With the acceleration of thought available to Autonomy’s protagonists, the progression that took Egan’s humans a thousand years is accomplished in about five months. And while Smith doesn’t necessarily sell the sense of radical dislocation as well as Egan did in Permutation City, he definitely gives a good sense of the freedom of such an environment and just what we could do with it. There’s a lot about this novel that is simply fun.
That’s not to say that it is without its flaws. Most of those have to do with the antagonists. Chief among which is the initial senior researcher, Dr. Larry Nolen (presumably no relation to our very own SquirrelPunk blogger). Nolen is an egotistical and arrogant bastard who immediately begins subjecting copies of himself to unimaginable tortures in order to learn more about the neural structures of the brain and publish his magnum opus. The way that the author ramps up the tension as some of these copies realize what is happening and make a bid for freedom is among some of the best writing in the book. When the rest of the community finds out what he’s done, Nolen is ostracized and vows revenge in the most scenery-chewing mustachio-twirling way imaginable:
Dr. Nolen’s face blanched. He was cornered. “When you idiots come to your senses, you know where to find me.” His eyes darted between the raised arms and stony faces. “This isn’t over,” he snarled, and vanished in a blinding flash of light. [p. 85]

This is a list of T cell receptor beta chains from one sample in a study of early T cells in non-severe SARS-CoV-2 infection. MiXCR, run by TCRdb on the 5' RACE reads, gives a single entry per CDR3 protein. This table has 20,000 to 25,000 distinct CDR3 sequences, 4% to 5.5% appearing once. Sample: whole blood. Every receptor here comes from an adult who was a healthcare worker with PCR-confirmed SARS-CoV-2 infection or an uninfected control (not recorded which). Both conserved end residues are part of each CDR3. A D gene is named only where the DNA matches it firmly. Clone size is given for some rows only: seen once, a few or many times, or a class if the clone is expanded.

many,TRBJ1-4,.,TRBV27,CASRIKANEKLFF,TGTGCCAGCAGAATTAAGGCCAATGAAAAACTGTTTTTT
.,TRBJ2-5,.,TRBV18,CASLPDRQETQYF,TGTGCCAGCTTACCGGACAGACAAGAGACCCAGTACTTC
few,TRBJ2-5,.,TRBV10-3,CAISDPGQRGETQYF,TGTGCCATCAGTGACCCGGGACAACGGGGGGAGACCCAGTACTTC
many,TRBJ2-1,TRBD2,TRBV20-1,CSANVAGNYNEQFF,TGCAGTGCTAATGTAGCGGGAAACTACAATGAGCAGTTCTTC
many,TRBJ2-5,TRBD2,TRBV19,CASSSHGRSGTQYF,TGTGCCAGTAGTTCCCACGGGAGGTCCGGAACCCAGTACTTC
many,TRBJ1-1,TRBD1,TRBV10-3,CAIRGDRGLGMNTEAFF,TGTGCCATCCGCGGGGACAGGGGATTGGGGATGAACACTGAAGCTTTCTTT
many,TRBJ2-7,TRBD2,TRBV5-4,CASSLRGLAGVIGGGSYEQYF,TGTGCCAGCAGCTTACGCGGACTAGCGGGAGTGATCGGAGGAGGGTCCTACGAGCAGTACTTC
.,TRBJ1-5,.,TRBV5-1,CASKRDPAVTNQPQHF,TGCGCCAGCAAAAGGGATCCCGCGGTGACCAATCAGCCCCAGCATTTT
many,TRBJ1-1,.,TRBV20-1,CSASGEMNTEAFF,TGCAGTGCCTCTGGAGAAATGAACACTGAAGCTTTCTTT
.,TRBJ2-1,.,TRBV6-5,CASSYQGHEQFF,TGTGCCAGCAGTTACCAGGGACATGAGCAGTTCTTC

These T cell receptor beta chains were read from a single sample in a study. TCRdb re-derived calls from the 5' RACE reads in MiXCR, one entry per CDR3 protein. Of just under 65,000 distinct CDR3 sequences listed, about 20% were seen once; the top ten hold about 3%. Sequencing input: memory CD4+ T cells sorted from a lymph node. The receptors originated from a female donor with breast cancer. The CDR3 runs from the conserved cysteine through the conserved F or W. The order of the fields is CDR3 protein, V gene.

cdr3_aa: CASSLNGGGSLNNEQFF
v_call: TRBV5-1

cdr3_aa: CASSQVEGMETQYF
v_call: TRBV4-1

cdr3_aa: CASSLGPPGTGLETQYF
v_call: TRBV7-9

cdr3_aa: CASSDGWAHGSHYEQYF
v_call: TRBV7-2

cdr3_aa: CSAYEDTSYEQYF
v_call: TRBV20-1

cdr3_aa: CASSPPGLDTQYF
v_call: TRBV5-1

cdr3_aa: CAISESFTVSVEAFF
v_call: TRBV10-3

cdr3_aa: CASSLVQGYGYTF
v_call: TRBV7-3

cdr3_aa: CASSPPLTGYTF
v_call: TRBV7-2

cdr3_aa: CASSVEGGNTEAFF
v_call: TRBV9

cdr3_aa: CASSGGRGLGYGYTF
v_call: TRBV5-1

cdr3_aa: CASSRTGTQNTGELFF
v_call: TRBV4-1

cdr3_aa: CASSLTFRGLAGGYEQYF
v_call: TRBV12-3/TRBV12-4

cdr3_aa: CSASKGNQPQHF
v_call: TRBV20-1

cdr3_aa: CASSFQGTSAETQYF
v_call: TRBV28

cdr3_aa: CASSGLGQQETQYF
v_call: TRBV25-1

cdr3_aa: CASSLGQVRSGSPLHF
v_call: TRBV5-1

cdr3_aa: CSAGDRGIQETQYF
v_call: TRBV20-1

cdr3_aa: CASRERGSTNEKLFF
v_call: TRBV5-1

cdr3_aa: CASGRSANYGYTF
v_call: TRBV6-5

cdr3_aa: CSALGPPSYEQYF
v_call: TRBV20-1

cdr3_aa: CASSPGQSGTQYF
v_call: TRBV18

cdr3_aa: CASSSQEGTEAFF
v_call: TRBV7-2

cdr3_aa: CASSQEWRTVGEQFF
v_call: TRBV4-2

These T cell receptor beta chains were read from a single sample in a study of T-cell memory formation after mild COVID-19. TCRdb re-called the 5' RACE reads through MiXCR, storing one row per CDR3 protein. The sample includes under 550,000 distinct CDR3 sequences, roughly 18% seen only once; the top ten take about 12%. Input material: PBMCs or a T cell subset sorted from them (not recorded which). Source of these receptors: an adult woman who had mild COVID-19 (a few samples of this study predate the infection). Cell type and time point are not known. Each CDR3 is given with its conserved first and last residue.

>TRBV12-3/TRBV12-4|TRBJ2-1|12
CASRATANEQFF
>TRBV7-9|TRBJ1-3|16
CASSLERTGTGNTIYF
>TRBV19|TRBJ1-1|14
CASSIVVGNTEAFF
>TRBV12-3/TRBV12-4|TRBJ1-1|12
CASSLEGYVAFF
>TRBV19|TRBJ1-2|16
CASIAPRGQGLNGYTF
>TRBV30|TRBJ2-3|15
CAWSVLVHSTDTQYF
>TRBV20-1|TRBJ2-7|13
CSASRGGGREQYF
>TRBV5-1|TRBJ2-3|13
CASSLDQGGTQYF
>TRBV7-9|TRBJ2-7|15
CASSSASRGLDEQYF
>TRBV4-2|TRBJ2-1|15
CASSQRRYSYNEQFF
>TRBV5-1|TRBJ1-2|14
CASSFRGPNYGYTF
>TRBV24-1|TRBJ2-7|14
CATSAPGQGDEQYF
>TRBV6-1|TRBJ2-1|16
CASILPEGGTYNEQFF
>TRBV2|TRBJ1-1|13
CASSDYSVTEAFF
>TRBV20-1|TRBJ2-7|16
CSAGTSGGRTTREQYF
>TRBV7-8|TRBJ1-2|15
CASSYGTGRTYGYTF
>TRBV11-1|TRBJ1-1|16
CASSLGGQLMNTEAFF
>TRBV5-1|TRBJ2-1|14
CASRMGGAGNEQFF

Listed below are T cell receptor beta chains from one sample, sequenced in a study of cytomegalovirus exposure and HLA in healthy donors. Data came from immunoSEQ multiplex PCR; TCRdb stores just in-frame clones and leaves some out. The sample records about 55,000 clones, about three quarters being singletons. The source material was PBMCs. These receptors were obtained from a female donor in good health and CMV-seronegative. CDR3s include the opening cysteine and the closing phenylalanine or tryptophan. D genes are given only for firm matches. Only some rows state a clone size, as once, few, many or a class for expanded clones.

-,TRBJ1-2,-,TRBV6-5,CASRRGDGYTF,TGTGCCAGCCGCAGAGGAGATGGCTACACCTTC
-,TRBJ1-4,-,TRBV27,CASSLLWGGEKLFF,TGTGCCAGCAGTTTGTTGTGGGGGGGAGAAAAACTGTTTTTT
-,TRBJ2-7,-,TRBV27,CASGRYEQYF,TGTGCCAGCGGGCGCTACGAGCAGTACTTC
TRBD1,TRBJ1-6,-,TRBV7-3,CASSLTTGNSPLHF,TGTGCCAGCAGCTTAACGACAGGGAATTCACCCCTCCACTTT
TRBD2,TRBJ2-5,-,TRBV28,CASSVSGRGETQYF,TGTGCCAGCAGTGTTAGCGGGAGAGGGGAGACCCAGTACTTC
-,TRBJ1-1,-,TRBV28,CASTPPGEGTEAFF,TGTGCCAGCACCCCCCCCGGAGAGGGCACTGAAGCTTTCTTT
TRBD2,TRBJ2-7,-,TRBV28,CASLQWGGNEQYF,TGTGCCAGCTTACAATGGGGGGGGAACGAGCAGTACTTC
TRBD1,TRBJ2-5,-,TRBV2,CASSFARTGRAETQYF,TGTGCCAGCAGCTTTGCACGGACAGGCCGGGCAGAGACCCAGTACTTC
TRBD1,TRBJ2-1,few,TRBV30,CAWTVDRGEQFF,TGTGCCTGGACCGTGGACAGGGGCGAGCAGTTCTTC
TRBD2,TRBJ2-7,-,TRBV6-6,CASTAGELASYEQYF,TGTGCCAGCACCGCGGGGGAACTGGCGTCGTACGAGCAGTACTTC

The same over-the-top quality applies to smarmy international agent Roland Kavanagh:
He was something straight out of a movie: tall, with a dark, rich tan and a military haircut. Roland Kavanagh reminded her of a man she’d trained with, who’d risen fast through the ranks of the FBI despite a lack of intuition and a knack for missing important clues. He’d made up for it with ruthlessness. [p. 113-114]
“She” is FBI Agent Connie Sinclair. She is a black woman (a descriptor which has no apparent bearing on her characterization) and she is depicted as competent and humane in contrast to Kavanagh’s abusive asshole. (She’s also one of the only female characters in the book from whom we get an interior point of view, as opposed to merely dialog.) However, through the story she continues to be complicit in all the agency’s abuses in tracking down our protagonists. She even engages in a little hands-on torture herself, as she dresses up in skin-tight leather (?!) to infiltrate a BDSM club (?!?) as a dominatrix to get information from one of the members of the Virtual community. At least she feels ashamed about it. Unfortunately, by the end of the book it seems that about half her dialog is reduced to: “Why didn’t you tell me that earlier? We’re supposed to be equal partners investigating this!” as Roland continually cuts her out of the loop, and the other half is her supplying the insights needed to move the antagonist portion of the plot along.